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goes up, not because we're markedly improving food safety but we're markedly recruiting -- increasing the regulations and requirements from 15 different agencies. so there's all sorts of hidden costs in this as well. military and veterans health service. now, i want you to think about this for a minute. we have a pentagon, and we have a veterans administration. two agencies. but we have four different agencies involved in veterans' and military health care. why is that? can anybody explain that? what is the purpose of that? why do we have three different sets of rules and regulations within the pentagon for health
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care? one for the army, one for the navy, one for the air force, all of them different. they're still taking care of the same diseases among the same group of people, but we have a bureaucracy. rather than one organization running that, we have three giant organizations running that. how stupid is that? is that pride of keeping everything within the air force or in the navy or in the army? when we're facing $1.3 trillion deficit this year -- that's what it's going to be at a minimum -- why would we not streamline that? why wouldn't we ask the hard questions? why wouldn't we do the things in line with common sense and prudence instead of a political spoils system? economic development, four different agencies, 80 separate programs, tons of waste, tons of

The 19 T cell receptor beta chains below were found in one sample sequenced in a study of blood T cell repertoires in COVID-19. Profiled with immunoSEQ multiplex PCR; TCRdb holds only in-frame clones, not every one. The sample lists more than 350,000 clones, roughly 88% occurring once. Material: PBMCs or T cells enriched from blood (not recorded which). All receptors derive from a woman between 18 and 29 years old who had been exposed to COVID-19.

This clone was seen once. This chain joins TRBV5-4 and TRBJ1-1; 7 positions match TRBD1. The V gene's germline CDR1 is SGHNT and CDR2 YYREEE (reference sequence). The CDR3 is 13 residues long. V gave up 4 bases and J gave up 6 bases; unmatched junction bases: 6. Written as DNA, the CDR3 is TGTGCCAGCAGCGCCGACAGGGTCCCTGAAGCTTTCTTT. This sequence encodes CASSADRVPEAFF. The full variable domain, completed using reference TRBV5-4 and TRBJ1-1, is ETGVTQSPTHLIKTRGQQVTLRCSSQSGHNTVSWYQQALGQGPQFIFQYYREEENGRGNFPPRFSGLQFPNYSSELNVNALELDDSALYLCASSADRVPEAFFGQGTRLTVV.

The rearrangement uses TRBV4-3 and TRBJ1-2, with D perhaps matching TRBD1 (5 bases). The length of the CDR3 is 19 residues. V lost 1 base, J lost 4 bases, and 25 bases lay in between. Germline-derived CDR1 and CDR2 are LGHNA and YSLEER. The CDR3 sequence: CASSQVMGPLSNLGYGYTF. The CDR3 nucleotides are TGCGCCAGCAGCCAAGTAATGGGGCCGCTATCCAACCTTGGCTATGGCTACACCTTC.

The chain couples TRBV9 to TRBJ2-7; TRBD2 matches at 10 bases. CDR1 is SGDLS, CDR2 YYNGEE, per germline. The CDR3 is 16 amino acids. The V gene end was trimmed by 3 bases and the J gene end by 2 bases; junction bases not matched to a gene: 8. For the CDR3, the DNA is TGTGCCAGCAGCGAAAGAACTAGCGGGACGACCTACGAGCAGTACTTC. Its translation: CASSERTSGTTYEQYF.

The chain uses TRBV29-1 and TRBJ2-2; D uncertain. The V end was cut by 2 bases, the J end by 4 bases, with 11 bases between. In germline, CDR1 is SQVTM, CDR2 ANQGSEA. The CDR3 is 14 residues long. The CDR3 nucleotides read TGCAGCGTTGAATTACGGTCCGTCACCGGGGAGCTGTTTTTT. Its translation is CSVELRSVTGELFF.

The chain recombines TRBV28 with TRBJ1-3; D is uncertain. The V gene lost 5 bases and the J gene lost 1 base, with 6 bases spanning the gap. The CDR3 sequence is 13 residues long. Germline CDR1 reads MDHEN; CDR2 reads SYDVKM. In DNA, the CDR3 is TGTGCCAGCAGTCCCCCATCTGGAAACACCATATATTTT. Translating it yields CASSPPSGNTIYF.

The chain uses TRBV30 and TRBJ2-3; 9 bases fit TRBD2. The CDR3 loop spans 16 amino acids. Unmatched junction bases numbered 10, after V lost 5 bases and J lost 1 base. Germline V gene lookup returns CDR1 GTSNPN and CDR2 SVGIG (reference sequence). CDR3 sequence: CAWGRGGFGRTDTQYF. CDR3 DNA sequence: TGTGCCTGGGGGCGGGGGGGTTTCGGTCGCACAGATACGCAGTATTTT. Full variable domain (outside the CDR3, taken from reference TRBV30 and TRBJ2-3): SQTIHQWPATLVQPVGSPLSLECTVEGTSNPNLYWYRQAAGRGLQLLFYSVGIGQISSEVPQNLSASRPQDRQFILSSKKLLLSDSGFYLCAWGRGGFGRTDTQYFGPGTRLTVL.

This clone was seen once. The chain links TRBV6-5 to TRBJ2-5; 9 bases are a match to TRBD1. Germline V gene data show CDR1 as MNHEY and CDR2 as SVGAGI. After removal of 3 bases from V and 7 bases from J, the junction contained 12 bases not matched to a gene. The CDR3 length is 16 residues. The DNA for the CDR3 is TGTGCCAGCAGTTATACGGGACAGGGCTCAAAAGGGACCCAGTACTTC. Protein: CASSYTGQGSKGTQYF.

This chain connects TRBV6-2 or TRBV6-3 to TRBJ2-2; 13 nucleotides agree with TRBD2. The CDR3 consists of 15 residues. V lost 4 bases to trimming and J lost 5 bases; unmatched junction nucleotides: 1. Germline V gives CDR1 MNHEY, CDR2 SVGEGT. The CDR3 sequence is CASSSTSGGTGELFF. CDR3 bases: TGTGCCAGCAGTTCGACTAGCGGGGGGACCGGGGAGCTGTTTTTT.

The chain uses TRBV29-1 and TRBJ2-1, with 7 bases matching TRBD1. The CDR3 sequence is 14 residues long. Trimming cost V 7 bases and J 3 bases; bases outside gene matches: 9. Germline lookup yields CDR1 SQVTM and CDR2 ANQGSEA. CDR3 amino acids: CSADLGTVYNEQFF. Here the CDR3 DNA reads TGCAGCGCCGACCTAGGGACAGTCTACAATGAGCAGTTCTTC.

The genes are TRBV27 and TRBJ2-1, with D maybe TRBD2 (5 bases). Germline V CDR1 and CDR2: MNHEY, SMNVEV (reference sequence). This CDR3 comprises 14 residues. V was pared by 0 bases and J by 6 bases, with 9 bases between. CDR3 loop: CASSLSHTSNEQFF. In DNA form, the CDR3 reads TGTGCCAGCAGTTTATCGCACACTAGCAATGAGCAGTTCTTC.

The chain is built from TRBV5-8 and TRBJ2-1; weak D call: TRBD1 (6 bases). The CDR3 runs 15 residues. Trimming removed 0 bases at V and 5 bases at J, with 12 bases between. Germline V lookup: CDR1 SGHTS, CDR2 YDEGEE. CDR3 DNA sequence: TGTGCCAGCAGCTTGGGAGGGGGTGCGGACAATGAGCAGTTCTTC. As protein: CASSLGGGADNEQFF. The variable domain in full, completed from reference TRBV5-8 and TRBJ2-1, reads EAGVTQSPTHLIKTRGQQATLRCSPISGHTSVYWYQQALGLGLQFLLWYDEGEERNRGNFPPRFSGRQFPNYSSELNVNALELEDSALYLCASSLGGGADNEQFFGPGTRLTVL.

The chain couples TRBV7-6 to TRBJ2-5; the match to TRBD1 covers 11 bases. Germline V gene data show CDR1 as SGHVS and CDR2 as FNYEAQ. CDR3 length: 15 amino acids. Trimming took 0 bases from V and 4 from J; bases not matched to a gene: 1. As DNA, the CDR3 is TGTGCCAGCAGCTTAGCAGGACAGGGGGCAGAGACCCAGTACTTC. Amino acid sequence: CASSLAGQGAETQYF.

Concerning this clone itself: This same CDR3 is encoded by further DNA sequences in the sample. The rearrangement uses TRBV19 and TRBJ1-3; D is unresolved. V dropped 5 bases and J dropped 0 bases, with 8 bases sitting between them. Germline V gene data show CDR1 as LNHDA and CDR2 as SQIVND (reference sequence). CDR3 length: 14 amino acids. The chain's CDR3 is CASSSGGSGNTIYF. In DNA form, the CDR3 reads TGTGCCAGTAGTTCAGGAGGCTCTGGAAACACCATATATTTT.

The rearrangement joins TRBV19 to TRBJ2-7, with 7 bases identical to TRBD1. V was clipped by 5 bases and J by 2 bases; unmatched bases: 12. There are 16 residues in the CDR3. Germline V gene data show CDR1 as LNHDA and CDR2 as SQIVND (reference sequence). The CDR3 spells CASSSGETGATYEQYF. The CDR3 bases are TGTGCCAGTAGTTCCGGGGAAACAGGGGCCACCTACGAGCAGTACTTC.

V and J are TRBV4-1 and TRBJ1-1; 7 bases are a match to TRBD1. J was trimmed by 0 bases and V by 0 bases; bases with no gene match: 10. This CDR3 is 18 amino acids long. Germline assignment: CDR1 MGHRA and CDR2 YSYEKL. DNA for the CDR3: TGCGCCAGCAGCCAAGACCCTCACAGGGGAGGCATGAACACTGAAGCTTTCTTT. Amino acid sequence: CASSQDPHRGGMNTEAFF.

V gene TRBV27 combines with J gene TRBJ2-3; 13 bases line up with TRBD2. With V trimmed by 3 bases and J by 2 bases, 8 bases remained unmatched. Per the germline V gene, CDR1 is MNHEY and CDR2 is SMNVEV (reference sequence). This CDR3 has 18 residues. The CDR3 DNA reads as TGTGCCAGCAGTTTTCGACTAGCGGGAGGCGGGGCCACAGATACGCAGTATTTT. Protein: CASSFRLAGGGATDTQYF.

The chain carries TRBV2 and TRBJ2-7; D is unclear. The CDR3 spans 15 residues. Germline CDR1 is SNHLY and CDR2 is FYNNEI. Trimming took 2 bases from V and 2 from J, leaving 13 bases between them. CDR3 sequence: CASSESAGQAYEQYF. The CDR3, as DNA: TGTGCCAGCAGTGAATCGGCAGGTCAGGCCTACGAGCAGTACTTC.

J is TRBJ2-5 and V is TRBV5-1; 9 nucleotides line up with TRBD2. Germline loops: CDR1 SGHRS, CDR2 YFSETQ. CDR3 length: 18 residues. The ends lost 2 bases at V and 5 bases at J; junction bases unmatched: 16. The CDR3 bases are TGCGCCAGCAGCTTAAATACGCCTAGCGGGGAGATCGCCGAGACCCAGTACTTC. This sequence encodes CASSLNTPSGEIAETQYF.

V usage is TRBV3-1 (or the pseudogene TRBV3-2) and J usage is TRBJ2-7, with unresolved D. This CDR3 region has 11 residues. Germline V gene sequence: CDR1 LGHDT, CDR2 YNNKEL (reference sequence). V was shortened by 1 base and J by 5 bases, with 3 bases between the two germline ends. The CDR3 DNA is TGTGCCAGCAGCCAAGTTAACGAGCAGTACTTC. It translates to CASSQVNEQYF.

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duplication, tons of overlap, tons of fraud. you see, when you have 80 programs or 85 programs and the bureaucracies can't manage them, the gamers come in. the federal government this year will create over $800 billion worth of grants. i want you to think about that for a minute. somewhere between 1/4 and 1/5 of our budget will go out of here in terms of our grants. there's only one agency that oversees their grants effectively and smartly. the rest of the grants are totally not overseen effectively. we work at it a little bit. so you think about it, 1/5 of the federal budget is running out of washington in terms of grants that have requirements on them, that have timelines on them, that have specifics on